Fangirl Love Star Wars: Episode V: The Empire Strikes Back

Oh boy howdy, The Empire Strikes Back is a good movie. Just appallingly and spectacularly good.

I went in to this watch not sure what I wanted this essay to be, and found myself thinking about a million things, especially in connection with my having watched Clone Wars and Rebels recently. Mostly, thinking about The Force.

The Skywalker family’s strength in the Force, is undisputed, they’re in it deep, connected possibly pure force beings of some kind. Anakin turning his back on his role as the keeper of balance was a big problem, as laid out in the wonderful (though I have learned controversial) Mallus trilogy of episodes in Clone Wars. But what’s even more important here is the way that Luke repeats that mistake here, and Yoda and Obi-Wan know it.

Luke chooses to go after Han and Leia in Bespin rather than continue his training. Anakin chose Obi-Wan and Ahsoka over his destiny as the chosen one. And he chose Padme’s life over everything, the galaxy, even his own soul. Yoda and Obi-Wan want to spare Luke this, and spare the galaxy the fall of another Skywalker.

It’s an intriguing dynamic in the saga and one that’s illuminated by looking at things as a whole, even if that isn’t how they were originally meant to be. Filoni, and JJ Abrams and Rian Johnson, build a lot from the dynamics Lucas and Kershner set up in this movie and it’s quite impressive.

As for all the other stuff, I’ve mentioned that The Empire Strikes Back is my favorite love story ever, right? Han and Leia’s half of the movie is masterful. From the first look across the control room on Hoth to “I know,” everything is done subtly and gorgeously and naturally, and knowing as we do now that Carrie Fisher was the one writing it (for the most part) just makes the whole thing even stronger.

And then there’s Lando. If there’s one thing that my since the Disney acquisition full on embracing of Star Wars thing has taught me it’s that I really, really like Lando Calrissian. It’s almost non sensiscal, but I just really love seeing him on screen, in comic books. (Charles Soule!) Billy Dee Williams is awesome as Lando, and you guys, I’m just so happy that he’s going to be coming back. Aren’t you? BE HAPPY ABOUT IT! Also I think they should give Donald Glover his own Lando movie.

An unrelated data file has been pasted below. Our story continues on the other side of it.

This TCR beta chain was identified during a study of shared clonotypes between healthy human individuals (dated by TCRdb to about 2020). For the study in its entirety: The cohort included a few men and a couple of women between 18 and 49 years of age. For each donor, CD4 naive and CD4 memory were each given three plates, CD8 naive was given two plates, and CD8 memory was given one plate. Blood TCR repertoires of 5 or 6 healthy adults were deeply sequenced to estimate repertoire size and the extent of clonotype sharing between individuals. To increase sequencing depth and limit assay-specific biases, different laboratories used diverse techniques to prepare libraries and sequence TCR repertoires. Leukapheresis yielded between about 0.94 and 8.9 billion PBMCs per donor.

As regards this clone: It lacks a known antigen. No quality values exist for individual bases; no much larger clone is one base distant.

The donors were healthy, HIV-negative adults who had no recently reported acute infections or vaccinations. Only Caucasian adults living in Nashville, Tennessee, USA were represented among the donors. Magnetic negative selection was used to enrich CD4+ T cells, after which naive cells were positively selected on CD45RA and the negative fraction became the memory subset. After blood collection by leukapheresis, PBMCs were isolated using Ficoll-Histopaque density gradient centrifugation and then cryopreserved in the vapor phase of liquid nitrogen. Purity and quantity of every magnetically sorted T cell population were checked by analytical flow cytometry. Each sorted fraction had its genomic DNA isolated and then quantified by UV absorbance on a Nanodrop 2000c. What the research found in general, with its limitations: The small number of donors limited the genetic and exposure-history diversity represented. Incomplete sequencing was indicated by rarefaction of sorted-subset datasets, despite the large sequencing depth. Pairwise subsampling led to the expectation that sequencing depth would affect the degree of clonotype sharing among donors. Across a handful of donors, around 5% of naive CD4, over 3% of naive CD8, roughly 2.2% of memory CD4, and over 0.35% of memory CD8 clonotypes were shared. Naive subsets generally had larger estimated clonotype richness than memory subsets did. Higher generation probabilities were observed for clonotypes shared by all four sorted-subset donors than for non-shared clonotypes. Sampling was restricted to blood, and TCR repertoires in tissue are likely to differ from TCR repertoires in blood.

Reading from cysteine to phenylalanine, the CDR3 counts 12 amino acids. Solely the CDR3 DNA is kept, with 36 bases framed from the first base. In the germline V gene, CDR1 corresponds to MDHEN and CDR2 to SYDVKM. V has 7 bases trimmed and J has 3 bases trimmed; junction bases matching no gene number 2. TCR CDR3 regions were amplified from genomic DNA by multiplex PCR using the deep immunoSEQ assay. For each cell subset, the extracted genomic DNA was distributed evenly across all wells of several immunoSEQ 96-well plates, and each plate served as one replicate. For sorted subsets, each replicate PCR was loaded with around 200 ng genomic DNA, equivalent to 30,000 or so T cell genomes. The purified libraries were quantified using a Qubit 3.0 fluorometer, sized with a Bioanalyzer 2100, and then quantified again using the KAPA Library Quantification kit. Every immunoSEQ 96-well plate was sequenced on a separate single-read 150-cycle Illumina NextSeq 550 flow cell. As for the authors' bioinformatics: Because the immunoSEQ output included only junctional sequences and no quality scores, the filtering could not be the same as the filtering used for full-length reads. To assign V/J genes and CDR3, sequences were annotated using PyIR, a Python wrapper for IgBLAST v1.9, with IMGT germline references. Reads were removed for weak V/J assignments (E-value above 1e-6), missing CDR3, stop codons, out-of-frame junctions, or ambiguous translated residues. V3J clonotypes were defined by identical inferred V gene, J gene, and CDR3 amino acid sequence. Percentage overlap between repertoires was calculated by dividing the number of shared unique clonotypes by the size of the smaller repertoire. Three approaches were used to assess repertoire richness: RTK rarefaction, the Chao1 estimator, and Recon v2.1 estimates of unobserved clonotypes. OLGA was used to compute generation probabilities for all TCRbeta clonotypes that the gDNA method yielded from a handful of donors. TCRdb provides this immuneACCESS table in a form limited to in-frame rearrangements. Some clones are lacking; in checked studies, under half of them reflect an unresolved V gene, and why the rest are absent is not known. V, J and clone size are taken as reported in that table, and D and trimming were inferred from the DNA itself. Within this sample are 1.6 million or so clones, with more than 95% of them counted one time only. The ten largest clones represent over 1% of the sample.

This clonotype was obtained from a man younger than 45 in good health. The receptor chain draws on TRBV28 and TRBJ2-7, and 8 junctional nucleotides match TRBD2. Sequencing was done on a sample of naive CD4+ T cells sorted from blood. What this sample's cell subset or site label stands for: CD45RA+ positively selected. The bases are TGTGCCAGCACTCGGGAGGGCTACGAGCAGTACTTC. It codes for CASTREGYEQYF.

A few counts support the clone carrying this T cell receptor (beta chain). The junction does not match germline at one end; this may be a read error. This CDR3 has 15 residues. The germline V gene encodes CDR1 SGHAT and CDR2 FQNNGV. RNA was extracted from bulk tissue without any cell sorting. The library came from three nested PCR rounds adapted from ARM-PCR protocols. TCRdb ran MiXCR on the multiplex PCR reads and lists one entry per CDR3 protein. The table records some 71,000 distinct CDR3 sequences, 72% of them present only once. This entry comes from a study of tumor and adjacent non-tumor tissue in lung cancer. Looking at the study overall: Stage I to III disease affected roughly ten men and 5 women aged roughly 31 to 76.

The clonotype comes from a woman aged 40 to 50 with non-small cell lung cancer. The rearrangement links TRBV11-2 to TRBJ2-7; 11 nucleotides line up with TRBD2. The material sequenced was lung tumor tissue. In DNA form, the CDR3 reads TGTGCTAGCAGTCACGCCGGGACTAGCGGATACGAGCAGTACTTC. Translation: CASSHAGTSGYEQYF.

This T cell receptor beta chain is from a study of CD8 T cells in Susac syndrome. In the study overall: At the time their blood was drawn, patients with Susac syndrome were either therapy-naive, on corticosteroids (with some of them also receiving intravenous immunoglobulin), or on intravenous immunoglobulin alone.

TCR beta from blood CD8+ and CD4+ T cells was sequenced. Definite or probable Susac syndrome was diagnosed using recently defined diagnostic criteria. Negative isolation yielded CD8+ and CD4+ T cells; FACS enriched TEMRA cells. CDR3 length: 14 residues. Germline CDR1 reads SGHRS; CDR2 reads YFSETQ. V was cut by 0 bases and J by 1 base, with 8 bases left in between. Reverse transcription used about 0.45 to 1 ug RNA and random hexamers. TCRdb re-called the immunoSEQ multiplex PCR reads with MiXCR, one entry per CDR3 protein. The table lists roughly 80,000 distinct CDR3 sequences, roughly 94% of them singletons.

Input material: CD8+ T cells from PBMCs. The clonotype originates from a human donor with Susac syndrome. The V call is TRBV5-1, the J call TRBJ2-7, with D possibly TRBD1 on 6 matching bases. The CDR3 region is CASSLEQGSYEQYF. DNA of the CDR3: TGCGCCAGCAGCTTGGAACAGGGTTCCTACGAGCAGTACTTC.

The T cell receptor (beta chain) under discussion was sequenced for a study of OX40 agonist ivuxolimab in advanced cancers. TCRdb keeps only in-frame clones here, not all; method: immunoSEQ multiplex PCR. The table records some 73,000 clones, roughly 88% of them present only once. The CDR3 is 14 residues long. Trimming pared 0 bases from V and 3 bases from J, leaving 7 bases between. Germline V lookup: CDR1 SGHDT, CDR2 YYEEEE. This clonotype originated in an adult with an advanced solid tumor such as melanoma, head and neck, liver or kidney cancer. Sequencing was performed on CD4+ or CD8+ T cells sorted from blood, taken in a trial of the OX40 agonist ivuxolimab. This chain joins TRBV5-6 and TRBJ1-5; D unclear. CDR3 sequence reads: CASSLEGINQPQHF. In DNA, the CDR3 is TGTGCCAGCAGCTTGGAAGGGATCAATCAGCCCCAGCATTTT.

(That was a real, “Ma’am, this is an Arby’s,” moment.)

Next week we wrap up the Originals with Return Of The Jedi, which I secretly like better than Empire because it has more dance parties, and all movies should have dance parties.

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60 Books In 2019 #45: It By Stephen King

Bill Denbrough is a gunslinger. I thought quietly as the Loser’s Club came together in two timelines throughout the first 500 pages of the epic It. Maybe Beverly Marsh and Mike Hanlon too. Maybe all of them, but definitely, definitely Bill. 

It is a funny book. Even for King, it rambles and fails to cohere in places. It’s brilliant and beautiful and odd and unfathomably strange. It’s  both obsessed with sex and chaste as a nun. It’s about memory and childhood and forgetting and magic and fear, and somehow, not very scary at all?

I can tell you one thing, as all things serve the beam (which gets a shout out as King describes one of the Losers Club’s better summer afternoons), I hate that fucking Turtle a whole lot.

What a godamned useless cosmic entity it is. Spitting up universes with terrible monsters, that infect small Maine towns and eat children my manifesting evil murder clowns and giant birds and what not.

But I love Bill Denbrough. I’ve fallen in love with one character in each of King’s stories that I’ve hit, that I never wanted to let go of, and for It, it’s Bill. (One would think Richie, given my allegiance to second Bananas, but no.) What a great kid! And grownup. And leader. Seriously. I love this character.

The book’s playing with memory is outstanding writing and It, and Pennywise The Dancing Clown are scary monsters. (Though, having read it practically back to back with The Shining, I find the Overlook’s ghosts much creepier.) The Losers Club are a tight band of heroes, a ka-tet worthy of the name.

But man, fuck that fucking Turtle.

Up next is Alex, Approximately by Jenn Bennett.

Fangirl Loves Star Wars: Episode IV: A New Hope

Is there anything left to say about Star Wars, or A New Hope depending on your level of fandom pedantry?

I don’t even remember the first time I watched this movie, that’s how weaved into my life it is. I’m sure it was a rainy Saturday, and I’m sure my dad had his arm around me. I couldn’t have been older than three. I don’t remember this, I just know this is so, because that’s how we watched movies when I was little.

Here’s the thing about A New Hope that I think I, despite talking about the movie constantly, and loving what it has birthed, tend to forget. It’s a basic ass movie that is miraculously not boring. It should be boring. It’s weird that it isn’t boring.

The story is so simple. The dialogue is silly. The acting is very good. The score is sublime and the action is terrific. And this all gels to make something wonderful, something unqiue and beautiful that has since just exploded, like a death star.